There are various methods used to treat phobias. These methods include:
- systematic desensitization
- progressive relaxation
- virtual reality
Cognitive behavioral therapy (CBT) can be beneficial. Cognitive behavioral therapy allows the patient to challenge dysfunctional thoughts or beliefs by being mindful of their own feelings with the aim that the patient will realize their fear is irrational. CBT may be conducted in a group setting. Gradual desensitisation treatment and CBT are often successful, provided the patient is willing to endure some discomfort. In one clinical trial, 90% of patients were observed to no longer have a phobic reaction after successful CBT treatment.
CBT is also an effective treatment for phobias in children and adolescents, and it has been adapted to be appropriate for use with this age. One example of a CBT program targeted towards children is the Coping Cat. This treatment program can be used with children between the ages of 7 and 13 to treat social phobia. This program works to decrease negative thinking, increase problem solving, and to provide a functional coping outlook in the child. Another CBT program was developed by Ann Marie Albano to treat social phobia in adolescents. This program has five stages: Psychoeducation, Skill Building, Problem Solving, Exposure, and Generalization and Maintenance. Psycho education focuses on identifying and understanding symptoms. Skill Building focuses on learning cognitive restructuring, social skills, and problem solving skills. Problem Solving focuses on identifying problems and using a proactive approach to solving them. Exposure involves exposing the adolescent to social situations in a hierarchical approach. Finally, Generalization and Maintenance involves practicing the skills learned.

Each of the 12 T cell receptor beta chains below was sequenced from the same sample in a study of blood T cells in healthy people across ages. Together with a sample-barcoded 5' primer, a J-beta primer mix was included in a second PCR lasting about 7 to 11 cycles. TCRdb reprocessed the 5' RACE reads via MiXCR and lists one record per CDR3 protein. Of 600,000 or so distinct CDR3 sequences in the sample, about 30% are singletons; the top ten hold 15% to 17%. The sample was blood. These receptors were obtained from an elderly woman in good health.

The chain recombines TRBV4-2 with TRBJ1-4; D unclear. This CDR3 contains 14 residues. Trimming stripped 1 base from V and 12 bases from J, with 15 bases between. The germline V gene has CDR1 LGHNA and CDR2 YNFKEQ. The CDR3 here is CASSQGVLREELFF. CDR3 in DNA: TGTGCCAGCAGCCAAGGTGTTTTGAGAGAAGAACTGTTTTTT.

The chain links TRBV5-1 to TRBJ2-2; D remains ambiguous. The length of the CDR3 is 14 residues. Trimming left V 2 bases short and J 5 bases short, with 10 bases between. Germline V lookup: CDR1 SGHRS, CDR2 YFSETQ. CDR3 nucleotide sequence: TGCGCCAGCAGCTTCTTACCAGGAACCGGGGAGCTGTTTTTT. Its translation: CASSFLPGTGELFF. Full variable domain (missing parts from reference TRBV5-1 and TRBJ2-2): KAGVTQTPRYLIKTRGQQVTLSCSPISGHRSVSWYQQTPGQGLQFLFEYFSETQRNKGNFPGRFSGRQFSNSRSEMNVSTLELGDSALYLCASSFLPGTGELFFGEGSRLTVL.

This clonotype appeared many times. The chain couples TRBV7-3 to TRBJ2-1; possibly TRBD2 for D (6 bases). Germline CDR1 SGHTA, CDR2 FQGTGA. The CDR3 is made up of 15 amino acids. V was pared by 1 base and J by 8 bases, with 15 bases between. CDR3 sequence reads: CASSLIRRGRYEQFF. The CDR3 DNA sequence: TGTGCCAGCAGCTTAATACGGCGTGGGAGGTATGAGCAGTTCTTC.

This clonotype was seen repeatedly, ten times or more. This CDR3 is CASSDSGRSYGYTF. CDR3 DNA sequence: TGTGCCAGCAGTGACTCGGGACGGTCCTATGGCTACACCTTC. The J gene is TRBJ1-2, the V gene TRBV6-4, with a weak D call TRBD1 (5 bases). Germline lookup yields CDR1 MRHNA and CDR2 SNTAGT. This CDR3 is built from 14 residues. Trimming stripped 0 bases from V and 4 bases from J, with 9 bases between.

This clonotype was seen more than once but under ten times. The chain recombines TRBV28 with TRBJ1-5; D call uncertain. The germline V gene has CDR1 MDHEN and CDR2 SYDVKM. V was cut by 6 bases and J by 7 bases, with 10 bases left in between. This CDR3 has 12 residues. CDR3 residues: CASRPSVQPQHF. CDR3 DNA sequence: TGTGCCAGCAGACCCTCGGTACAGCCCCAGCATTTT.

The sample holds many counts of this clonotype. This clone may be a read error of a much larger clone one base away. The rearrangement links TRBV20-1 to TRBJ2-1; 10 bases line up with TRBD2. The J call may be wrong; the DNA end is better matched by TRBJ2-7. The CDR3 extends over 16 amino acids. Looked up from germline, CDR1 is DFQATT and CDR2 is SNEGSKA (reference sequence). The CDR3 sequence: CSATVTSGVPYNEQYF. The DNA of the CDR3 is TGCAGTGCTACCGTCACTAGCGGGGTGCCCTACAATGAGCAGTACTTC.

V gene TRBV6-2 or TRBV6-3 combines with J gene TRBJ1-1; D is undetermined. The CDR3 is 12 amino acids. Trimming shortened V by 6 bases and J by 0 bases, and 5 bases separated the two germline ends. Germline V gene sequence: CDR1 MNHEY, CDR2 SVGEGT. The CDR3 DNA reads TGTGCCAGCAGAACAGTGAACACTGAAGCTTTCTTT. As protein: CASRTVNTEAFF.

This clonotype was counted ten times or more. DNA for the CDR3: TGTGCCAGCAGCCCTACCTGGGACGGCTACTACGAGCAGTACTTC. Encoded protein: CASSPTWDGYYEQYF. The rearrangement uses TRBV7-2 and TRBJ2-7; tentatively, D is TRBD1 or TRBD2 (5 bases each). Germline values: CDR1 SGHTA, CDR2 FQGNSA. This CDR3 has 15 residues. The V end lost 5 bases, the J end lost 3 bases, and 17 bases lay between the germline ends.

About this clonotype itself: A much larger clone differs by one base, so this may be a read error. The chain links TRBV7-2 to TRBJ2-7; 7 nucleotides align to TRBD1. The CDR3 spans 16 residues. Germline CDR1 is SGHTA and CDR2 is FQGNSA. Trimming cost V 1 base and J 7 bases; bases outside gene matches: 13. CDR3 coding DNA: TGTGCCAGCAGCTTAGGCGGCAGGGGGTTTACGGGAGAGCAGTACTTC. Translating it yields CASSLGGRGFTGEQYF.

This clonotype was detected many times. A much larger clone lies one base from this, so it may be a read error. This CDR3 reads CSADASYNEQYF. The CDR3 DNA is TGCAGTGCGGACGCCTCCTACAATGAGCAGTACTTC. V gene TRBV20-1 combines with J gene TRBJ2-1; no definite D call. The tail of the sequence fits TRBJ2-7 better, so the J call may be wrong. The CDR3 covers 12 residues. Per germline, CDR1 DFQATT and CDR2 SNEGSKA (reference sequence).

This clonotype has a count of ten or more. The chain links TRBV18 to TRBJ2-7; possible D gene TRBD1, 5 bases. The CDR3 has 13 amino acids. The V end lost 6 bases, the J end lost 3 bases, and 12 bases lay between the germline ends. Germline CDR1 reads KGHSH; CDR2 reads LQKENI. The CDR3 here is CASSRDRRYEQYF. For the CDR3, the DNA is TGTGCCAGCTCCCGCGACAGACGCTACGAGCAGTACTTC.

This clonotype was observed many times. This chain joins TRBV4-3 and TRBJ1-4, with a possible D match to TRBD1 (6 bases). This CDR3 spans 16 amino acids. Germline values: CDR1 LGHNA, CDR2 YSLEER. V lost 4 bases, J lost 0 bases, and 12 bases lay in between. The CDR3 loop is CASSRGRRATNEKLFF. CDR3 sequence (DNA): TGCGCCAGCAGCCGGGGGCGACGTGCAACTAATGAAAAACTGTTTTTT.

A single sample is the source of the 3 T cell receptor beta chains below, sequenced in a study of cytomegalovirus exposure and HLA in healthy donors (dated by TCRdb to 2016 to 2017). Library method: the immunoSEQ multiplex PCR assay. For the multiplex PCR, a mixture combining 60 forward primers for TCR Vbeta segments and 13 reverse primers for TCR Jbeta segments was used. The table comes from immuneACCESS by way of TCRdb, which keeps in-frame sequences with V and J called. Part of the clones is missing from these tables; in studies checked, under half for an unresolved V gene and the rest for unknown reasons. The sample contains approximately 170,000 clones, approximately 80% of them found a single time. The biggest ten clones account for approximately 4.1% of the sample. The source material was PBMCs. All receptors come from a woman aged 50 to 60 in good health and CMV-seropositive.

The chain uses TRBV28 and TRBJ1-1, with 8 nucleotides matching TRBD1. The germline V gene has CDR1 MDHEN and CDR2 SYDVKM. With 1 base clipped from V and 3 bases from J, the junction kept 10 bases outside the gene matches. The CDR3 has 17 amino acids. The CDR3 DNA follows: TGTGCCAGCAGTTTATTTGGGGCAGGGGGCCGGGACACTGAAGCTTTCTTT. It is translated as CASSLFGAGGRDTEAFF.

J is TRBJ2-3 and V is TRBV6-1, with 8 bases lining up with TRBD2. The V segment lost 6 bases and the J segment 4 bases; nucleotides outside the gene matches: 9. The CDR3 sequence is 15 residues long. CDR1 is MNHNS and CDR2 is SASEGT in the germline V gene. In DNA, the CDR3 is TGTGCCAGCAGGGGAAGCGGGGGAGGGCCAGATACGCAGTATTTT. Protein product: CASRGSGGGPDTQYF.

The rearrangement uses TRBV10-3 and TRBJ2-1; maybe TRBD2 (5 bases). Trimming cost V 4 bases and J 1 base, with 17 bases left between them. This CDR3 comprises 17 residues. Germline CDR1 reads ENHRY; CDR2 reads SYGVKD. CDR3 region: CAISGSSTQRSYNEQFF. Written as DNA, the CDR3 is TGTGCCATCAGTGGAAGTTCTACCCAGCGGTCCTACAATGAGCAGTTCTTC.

Eye movement desensitization and reprocessing (EMDR) has been demonstrated in peer-reviewed clinical trials to be effective in treating some phobias. Mainly used to treat post-traumatic stress disorder, EMDR has been demonstrated as effective in easing phobia symptoms following a specific trauma, such as a fear of dogs following a dog bite.
Another method psychologists and psychiatrists use to treat patients with extreme phobias is prolonged exposure. Prolonged exposure is used in psychotherapy when the person with the phobia is exposed to the object of their fear over a long period of time. This technique is only tested when a person has overcome avoidance of or escape from the phobic object or situation. People with slight distress from their phobias usually do not need prolonged exposure to their fear.